OTTAWA — The online streaming bill will bring in at least $1 billion a year for Canada’s creative sector, including Indigenous programs, Heritage Minister Pablo Rodriguez told a committee of lawmakers on Monday.
Rodriguez announced the number before the House of Commons Heritage Committee, which is considering a bill to update broadcasting laws and apply them to streaming services like Netflix and Disney Plus.
Rodriguez said some of the money would be used to support productions by indigenous and minority communities, as well as French Quebec productions.
The Heritage Department originally said the online streaming bill would bring in around $830 million annually by having streaming services fund Canadian creative work like traditional broadcasters now do.
Rodriguez said the total would top $1 billion because — since his original calculation — more people have subscribed to streaming platforms like Netflix.
Other platforms, including Disney Plus, have also come to Canada, gaining popularity during the COVID-19 pandemic.
He said some of the funds would support various programs, including in French.
“We’re going to want to be able to hear more diverse voices. We want to hear more indigenous voices. Maybe we can do it with a binding provision. Maybe we can find other ways to do that – and also look at the official languages and maybe other languages,” he said.
“The money will be used for those goals and it will be more than $1 billion a year.”
The minister said “strengthening provisions supporting indigenous peoples and racialized Canadians” in the bill was one of the “great ideas” he discussed in committee.
MPs heard the bill would also require some platforms to carry channels like OutTV that show LBGTQ shows and movies.
At an earlier committee hearing, OutTV said some of the major overseas streaming platforms refused to carry the channel, telling them there would be no demand, which OutTV denied.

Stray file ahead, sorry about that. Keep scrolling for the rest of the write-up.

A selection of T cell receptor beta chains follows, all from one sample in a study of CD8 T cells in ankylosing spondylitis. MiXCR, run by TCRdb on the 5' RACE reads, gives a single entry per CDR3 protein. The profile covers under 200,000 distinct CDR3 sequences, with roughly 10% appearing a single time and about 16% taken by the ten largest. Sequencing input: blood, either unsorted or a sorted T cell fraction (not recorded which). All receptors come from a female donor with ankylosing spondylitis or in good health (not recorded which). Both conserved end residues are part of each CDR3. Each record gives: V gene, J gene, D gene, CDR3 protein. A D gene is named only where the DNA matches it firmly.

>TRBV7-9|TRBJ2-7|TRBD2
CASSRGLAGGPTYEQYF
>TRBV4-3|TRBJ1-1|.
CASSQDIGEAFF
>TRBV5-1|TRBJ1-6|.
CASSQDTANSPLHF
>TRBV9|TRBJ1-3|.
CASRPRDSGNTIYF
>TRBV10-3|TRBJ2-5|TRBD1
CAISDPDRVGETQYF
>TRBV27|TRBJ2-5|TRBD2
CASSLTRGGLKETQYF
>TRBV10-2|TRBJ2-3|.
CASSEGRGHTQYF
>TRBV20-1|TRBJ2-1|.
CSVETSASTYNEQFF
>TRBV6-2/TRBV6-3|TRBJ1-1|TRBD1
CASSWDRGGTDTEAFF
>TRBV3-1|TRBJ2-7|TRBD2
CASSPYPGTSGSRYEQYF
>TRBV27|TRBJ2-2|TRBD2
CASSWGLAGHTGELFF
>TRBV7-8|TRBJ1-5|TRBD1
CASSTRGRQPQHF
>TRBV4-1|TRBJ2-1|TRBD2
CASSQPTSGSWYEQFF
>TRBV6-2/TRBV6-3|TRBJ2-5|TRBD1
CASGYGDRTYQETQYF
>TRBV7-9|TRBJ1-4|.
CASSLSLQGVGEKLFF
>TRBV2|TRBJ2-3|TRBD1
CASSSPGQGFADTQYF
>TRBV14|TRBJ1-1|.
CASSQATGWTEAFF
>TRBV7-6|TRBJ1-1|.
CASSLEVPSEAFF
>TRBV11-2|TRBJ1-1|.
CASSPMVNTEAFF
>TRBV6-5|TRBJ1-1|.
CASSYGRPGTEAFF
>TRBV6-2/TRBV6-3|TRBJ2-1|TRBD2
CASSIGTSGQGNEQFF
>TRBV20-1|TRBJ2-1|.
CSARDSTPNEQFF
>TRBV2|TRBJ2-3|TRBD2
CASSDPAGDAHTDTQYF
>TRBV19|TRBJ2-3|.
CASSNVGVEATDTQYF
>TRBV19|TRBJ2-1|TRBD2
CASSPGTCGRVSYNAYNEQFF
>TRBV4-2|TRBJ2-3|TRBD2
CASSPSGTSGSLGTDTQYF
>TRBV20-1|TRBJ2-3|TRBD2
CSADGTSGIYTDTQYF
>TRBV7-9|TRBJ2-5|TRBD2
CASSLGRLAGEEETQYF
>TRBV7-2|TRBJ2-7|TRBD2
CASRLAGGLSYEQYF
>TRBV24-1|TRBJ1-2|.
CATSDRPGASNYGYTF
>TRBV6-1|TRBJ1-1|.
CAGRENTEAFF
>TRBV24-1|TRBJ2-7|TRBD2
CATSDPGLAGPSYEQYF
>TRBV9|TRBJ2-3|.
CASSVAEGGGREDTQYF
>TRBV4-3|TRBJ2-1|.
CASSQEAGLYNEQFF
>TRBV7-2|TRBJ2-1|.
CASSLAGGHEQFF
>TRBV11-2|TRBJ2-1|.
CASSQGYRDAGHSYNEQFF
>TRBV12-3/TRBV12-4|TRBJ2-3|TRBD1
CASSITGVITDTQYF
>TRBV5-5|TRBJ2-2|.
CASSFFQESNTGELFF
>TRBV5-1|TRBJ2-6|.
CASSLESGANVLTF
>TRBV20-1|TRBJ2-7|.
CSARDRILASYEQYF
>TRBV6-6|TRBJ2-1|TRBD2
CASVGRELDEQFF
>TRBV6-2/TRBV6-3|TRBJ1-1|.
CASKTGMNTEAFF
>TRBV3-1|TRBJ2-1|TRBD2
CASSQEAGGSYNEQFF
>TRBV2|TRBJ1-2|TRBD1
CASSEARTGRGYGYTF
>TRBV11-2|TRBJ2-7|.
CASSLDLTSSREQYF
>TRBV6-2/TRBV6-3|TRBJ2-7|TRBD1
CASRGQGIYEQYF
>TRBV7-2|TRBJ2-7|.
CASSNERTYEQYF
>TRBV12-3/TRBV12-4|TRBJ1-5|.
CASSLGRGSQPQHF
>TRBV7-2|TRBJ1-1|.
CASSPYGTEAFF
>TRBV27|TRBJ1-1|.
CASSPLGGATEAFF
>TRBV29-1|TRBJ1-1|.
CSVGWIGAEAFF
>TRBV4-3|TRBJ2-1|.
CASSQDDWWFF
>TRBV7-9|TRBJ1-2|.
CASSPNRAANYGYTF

Peter Julian, the NDP legacy critic who highlighted OutTV’s problem on the committee, said the $1 billion a year was a “significant sum”.
Kevin Waugh, a Tory committee member, said he was surprised it was so big and asked for more details on how it had been calculated.
Thomas Owen Ripley, deputy assistant minister at Canadian Heritage, said part of the $1 billion could be used to support Canadian productions, including dramas, documentaries and children’s programs.
Ripley said that “just over $900 million” per year would come from “spending requirements” in billing. Streaming platforms like Netflix spend a certain percentage of their earnings on Canadian productions, like traditional broadcasters are now doing.
He said traditional Canadian broadcasters currently spend nearly $3 billion a year on Canadian programming, which includes news.
Ripley said Netflix already has a “huge amount of production activity” in Canada, but “most of it would not currently qualify as Canadian programming,” according to the current definition.
“Part of the impetus behind this bill is to get them to do more on the Canadian side,” Ripley said, including including more “Canadian creatives” and telling “more Canadian stories.”
Rodriguez said he will ask the Canadian Radio, Television and Telecommunications Commission (CRTC), the country’s broadcasting regulator, to modernize the definition of what would be considered Canadian content, including a film or television show, after the law passes became.
At a committee hearing last week, Netflix’s Stephane Cardin said that titles produced or exclusively funded by Netflix would not be considered officially Canadian under current rules “even if the majority of key creative roles are filled by Canadians.”
The minister, in often tense talks with Conservative MPs, reiterated his claim that the online streaming law will have no impact on people uploading videos to YouTube.
Rodriguez said the CRTC has “zero” interest in regulating the jobs of millions of people.
The minister said the bill would not cover user-generated content, only commercial material. When the bill was released, Rodriguez said it could include a professional video that will be streamed on Spotify and also appear on YouTube.
Rodriguez faced stubborn questions from Conservative MPs over the definition of “commercial” content, with Lethbridge MP Rachael Thomas repeatedly demanding he put a figure on it.
“What is the turnover threshold? Who’s in, who’s out?” she asked, blaming the minister for not answering her questions.
Rodriguez’s appearance is the second on the committee. Last week he was forced to leave before he had a chance to speak as Tory and Liberal MPs squabbled over procedural issues, accusing each other of delaying tactics.
This report from The Canadian Press was first published on June 6, 2022.